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Thursday, December 4, 2008

Ever since I went to New York a few weeks ago, I’ve been enjoying a new morning routine. In addition to my cuppa coffee, breakfast is always eaten. That one important meal-o-the-day was one that was often times a passing fancy instead of a main stay and I’ve turned over a new leaf.

The first day (and every day thereafter) my friend Edie and I left the Hotel Barclay for some sightseeing fun, we went into a local coffee shop for a bite. This bite turned out to be Greek yogurt and a muffin. Now I’d never had Greek yogurt before and it was a delightful surprise: cool, thick and creamy. It came with about a tablespoon of honey to be swirled it into the yogurt before spooning.

YUM!

Almost everyday since I’ve been back in Chicago, I’ve enjoyed something like this in the morning. Many days since, I’ve gone to the Lavazza across from work and enjoyed their yogurt with strawberries (plain and unsweetened) with a banana muffin on the side.

But I wanted to get back to my routine of eating at home, leisurely style before the day begins. It is a bad habit to rush around in the morning instead of attempting to smooth into the day. For me, it sets the tone for the next hours; if I’m rushing, I never calm down. If I take time to peacefully open my body and mind to my activity, with some food to fuel the effort, my whole attitude is more effective.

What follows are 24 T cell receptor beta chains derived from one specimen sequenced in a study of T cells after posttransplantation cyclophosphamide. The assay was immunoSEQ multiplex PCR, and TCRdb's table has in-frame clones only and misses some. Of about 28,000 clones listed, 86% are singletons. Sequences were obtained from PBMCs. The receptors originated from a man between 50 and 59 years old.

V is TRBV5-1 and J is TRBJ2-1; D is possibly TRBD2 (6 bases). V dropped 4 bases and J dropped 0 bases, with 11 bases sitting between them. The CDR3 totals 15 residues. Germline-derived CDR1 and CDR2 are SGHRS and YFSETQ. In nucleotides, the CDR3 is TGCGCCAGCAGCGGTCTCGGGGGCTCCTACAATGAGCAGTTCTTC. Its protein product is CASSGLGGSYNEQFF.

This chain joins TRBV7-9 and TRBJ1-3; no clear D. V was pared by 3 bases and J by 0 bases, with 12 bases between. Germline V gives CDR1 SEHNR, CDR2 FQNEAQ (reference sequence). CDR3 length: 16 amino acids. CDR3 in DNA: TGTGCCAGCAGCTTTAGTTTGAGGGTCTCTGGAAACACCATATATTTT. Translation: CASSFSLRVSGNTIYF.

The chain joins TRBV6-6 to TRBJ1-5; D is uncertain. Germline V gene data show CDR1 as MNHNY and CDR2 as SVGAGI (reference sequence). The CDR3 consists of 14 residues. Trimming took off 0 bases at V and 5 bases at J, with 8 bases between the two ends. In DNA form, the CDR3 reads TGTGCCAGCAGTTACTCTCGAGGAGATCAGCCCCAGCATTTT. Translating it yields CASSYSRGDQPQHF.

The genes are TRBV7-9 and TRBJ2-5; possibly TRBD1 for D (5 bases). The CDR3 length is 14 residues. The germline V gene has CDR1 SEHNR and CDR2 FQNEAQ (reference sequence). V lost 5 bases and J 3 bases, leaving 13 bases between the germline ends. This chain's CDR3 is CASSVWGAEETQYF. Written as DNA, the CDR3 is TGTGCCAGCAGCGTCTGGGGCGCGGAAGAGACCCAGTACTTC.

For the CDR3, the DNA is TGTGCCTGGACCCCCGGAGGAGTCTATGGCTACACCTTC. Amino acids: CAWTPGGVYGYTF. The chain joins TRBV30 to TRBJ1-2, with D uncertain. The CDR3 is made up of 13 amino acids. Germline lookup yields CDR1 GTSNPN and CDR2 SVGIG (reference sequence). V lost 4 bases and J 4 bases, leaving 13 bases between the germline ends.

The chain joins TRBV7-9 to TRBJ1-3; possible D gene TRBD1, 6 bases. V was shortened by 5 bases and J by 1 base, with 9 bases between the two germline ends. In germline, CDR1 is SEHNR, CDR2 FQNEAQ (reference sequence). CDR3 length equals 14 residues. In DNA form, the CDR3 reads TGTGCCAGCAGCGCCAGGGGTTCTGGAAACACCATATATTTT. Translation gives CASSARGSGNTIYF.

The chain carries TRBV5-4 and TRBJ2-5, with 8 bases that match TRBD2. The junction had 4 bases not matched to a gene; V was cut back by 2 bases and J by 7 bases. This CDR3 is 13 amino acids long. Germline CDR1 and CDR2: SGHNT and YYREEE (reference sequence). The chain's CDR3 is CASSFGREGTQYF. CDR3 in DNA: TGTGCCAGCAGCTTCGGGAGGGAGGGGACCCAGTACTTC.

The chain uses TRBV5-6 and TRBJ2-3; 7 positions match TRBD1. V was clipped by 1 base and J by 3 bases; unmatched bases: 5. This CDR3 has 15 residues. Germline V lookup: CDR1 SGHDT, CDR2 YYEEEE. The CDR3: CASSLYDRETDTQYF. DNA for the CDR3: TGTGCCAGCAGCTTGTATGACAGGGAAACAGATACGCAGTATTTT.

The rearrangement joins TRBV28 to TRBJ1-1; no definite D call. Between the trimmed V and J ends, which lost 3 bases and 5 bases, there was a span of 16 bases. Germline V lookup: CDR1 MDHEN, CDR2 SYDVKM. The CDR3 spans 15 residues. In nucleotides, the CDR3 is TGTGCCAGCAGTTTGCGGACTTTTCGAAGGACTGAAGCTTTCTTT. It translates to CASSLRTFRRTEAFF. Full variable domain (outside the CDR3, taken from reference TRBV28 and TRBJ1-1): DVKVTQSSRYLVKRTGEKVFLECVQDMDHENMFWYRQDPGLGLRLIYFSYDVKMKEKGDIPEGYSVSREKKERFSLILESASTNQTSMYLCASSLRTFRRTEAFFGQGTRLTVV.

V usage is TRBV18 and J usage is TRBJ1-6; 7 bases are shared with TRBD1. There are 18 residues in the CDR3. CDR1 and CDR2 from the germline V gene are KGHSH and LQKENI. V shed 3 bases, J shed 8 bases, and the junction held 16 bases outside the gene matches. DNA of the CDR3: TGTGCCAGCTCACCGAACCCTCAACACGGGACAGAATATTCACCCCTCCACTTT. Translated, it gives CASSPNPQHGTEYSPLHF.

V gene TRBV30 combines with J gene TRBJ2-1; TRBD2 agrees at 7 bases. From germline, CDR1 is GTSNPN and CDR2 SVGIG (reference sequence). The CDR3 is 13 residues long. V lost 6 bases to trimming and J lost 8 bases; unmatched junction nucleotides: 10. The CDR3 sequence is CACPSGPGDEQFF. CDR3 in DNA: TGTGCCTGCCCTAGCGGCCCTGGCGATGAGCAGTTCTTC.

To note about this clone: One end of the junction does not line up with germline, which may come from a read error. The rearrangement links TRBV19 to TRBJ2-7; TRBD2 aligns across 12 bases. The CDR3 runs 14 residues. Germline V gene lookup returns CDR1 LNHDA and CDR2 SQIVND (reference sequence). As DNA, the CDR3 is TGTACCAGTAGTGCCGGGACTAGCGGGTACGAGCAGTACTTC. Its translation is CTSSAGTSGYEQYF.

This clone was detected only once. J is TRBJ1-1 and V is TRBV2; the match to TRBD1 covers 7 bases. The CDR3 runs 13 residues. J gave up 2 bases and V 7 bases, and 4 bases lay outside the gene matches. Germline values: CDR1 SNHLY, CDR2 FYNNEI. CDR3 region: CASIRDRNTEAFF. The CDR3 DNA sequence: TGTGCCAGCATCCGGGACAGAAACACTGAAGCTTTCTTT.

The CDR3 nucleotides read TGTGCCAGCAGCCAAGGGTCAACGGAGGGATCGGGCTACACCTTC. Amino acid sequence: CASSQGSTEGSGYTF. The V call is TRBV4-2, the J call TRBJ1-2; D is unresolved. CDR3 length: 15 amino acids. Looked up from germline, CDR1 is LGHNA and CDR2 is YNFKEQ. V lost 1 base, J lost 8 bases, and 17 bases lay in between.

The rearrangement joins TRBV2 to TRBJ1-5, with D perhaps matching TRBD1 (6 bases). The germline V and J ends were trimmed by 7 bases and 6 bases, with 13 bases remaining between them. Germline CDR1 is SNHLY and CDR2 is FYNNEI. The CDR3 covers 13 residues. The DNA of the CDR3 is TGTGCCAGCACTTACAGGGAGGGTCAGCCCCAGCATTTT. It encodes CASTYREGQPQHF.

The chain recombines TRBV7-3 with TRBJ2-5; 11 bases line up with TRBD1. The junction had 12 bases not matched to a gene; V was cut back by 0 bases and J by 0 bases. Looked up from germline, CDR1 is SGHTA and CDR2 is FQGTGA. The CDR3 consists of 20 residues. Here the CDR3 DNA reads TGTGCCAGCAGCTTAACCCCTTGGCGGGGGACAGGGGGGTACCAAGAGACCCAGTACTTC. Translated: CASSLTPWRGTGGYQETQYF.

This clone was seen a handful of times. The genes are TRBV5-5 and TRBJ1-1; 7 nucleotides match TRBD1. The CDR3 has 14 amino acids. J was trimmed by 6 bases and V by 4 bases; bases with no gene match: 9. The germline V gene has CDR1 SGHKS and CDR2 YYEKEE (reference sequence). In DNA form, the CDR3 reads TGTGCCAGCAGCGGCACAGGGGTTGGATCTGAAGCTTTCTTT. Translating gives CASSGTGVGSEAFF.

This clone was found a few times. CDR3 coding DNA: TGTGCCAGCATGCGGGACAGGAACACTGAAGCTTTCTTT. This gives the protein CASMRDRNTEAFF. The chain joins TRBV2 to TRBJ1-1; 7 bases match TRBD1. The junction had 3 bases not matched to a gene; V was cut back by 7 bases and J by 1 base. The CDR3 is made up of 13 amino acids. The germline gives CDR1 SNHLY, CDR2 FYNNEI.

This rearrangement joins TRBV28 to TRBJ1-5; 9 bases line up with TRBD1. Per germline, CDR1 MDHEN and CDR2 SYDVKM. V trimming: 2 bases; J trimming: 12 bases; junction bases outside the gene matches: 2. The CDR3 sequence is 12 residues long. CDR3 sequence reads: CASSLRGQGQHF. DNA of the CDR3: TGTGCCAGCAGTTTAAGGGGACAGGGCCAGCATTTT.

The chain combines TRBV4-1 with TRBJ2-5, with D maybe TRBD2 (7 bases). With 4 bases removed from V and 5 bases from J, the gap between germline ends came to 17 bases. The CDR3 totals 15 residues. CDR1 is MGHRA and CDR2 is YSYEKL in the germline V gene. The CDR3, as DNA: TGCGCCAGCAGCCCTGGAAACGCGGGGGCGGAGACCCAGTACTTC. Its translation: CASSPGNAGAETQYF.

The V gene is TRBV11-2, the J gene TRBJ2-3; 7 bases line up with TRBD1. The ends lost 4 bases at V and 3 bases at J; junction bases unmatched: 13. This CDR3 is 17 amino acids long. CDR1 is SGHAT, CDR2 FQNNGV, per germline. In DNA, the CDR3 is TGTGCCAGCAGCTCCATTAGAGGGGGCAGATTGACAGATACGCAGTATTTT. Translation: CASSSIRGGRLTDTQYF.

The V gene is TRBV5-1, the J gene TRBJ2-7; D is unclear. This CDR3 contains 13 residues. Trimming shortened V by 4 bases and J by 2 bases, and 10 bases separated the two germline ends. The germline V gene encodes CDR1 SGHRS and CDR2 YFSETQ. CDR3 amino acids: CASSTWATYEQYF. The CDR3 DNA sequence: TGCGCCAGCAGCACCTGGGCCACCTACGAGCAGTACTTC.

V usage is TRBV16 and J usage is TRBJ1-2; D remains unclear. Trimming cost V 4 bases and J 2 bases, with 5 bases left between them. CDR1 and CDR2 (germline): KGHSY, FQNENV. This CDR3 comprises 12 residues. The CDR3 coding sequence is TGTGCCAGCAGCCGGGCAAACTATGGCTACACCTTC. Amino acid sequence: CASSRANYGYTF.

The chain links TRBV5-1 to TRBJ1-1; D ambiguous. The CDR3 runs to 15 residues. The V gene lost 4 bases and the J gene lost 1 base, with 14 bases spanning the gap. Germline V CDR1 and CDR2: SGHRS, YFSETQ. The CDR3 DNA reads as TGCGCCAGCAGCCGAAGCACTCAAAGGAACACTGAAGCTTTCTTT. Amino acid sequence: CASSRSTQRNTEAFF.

Getting the yogurt was the easy part. There were a couple of brands of Greek yogurt at the market and I also enjoyed trying the organic plain by Brown Cow out of California. (This one is also really good to dip chips in).

But I needed some muffins and made some mini-s:
1/3 c butter or margarine
1/2 cup sugar
— Cream together then beat in
2 eggs
— Add in lightly
3 mashed bananas
— Stir in
1 1/2 cups flour
1 t baking powder
1/4 t salt
as many walnuts as you can stuff in there (about 3/4 cup with some reserved to sprinkle on top before baking)